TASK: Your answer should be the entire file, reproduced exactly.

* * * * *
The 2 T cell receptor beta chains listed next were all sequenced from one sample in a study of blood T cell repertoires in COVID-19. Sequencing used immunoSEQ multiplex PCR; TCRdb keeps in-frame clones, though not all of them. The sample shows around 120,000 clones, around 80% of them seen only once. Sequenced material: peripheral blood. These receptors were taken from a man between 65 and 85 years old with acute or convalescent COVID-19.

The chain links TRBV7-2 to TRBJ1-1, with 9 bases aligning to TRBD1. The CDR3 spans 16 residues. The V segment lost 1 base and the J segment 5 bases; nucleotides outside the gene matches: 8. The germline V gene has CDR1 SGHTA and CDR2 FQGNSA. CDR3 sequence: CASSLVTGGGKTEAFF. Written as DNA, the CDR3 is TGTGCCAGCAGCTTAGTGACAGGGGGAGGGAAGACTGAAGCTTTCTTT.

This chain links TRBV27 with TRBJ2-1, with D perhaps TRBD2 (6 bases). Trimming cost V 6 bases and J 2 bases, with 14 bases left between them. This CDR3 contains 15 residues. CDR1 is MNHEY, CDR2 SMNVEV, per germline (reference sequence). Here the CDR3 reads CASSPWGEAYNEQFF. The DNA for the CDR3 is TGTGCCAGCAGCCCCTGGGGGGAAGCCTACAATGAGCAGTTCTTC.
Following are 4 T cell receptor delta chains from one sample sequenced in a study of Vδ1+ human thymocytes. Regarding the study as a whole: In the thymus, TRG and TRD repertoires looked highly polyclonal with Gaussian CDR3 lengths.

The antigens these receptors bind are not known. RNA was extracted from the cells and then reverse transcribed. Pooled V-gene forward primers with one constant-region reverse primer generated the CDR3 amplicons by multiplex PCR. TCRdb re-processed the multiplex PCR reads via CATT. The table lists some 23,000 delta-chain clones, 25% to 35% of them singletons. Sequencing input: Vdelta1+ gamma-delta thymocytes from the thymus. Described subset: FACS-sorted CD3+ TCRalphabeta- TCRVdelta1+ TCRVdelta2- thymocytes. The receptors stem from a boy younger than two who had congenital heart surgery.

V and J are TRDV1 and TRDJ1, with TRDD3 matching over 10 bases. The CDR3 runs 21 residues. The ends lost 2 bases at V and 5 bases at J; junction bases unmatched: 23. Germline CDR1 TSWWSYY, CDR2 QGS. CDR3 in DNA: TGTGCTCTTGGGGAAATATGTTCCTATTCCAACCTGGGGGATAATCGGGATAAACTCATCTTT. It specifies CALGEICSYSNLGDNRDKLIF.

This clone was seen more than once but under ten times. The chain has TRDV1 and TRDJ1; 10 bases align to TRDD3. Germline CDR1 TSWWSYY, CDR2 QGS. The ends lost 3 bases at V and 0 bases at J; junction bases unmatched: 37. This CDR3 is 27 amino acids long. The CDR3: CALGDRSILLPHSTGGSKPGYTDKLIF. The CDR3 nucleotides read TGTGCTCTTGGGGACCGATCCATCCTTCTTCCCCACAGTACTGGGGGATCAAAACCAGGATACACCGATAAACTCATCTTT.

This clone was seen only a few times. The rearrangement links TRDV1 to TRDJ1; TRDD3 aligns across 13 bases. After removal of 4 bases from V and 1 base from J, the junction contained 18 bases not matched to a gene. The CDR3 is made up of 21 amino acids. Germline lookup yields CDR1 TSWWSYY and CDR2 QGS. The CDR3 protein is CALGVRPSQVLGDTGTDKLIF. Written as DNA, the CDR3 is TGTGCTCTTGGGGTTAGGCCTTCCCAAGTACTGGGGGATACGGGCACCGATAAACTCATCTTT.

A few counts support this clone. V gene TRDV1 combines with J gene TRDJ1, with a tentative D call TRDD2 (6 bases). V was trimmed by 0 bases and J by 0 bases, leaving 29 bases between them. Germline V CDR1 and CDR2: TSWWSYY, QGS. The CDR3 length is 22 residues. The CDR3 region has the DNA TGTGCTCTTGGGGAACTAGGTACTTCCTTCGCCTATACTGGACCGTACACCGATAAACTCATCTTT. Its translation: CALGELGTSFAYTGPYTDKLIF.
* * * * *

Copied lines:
The 2 T cell receptor beta chains listed next were all sequenced from one sample in a study of blood T cell repertoires in COVID-19. Sequencing used immunoSEQ multiplex PCR; TCRdb keeps in-frame clones, though not all of them. The sample shows around 120,000 clones, around 80% of them seen only once. Sequenced material: peripheral blood. These receptors were taken from a man between 65 and 85 years old with acute or convalescent COVID-19.

The chain links TRBV7-2 to TRBJ1-1, with 9 bases aligning to TRBD1. The CDR3 spans 16 residues. The V segment lost 1 base and the J segment 5 bases; nucleotides outside the gene matches: 8. The germline V gene has CDR1 SGHTA and CDR2 FQGNSA. CDR3 sequence: CASSLVTGGGKTEAFF. Written as DNA, the CDR3 is TGTGCCAGCAGCTTAGTGACAGGGGGAGGGAAGACTGAAGCTTTCTTT.

This chain links TRBV27 with TRBJ2-1, with D perhaps TRBD2 (6 bases). Trimming cost V 6 bases and J 2 bases, with 14 bases left between them. This CDR3 contains 15 residues. CDR1 is MNHEY, CDR2 SMNVEV, per germline (reference sequence). Here the CDR3 reads CASSPWGEAYNEQFF. The DNA for the CDR3 is TGTGCCAGCAGCCCCTGGGGGGAAGCCTACAATGAGCAGTTCTTC.
Following are 4 T cell receptor delta chains from one sample sequenced in a study of Vδ1+ human thymocytes. Regarding the study as a whole: In the thymus, TRG and TRD repertoires looked highly polyclonal with Gaussian CDR3 lengths.

The antigens these receptors bind are not known. RNA was extracted from the cells and then reverse transcribed. Pooled V-gene forward primers with one constant-region reverse primer generated the CDR3 amplicons by multiplex PCR. TCRdb re-processed the multiplex PCR reads via CATT. The table lists some 23,000 delta-chain clones, 25% to 35% of them singletons. Sequencing input: Vdelta1+ gamma-delta thymocytes from the thymus. Described subset: FACS-sorted CD3+ TCRalphabeta- TCRVdelta1+ TCRVdelta2- thymocytes. The receptors stem from a boy younger than two who had congenital heart surgery.

V and J are TRDV1 and TRDJ1, with TRDD3 matching over 10 bases. The CDR3 runs 21 residues. The ends lost 2 bases at V and 5 bases at J; junction bases unmatched: 23. Germline CDR1 TSWWSYY, CDR2 QGS. CDR3 in DNA: TGTGCTCTTGGGGAAATATGTTCCTATTCCAACCTGGGGGATAATCGGGATAAACTCATCTTT. It specifies CALGEICSYSNLGDNRDKLIF.

This clone was seen more than once but under ten times. The chain has TRDV1 and TRDJ1; 10 bases align to TRDD3. Germline CDR1 TSWWSYY, CDR2 QGS. The ends lost 3 bases at V and 0 bases at J; junction bases unmatched: 37. This CDR3 is 27 amino acids long. The CDR3: CALGDRSILLPHSTGGSKPGYTDKLIF. The CDR3 nucleotides read TGTGCTCTTGGGGACCGATCCATCCTTCTTCCCCACAGTACTGGGGGATCAAAACCAGGATACACCGATAAACTCATCTTT.

This clone was seen only a few times. The rearrangement links TRDV1 to TRDJ1; TRDD3 aligns across 13 bases. After removal of 4 bases from V and 1 base from J, the junction contained 18 bases not matched to a gene. The CDR3 is made up of 21 amino acids. Germline lookup yields CDR1 TSWWSYY and CDR2 QGS. The CDR3 protein is CALGVRPSQVLGDTGTDKLIF. Written as DNA, the CDR3 is TGTGCTCTTGGGGTTAGGCCTTCCCAAGTACTGGGGGATACGGGCACCGATAAACTCATCTTT.

A few counts support this clone. V gene TRDV1 combines with J gene TRDJ1, with a tentative D call TRDD2 (6 bases). V was trimmed by 0 bases and J by 0 bases, leaving 29 bases between them. Germline V CDR1 and CDR2: TSWWSYY, QGS. The CDR3 length is 22 residues. The CDR3 region has the DNA TGTGCTCTTGGGGAACTAGGTACTTCCTTCGCCTATACTGGACCGTACACCGATAAACTCATCTTT. Its translation: CALGELGTSFAYTGPYTDKLIF.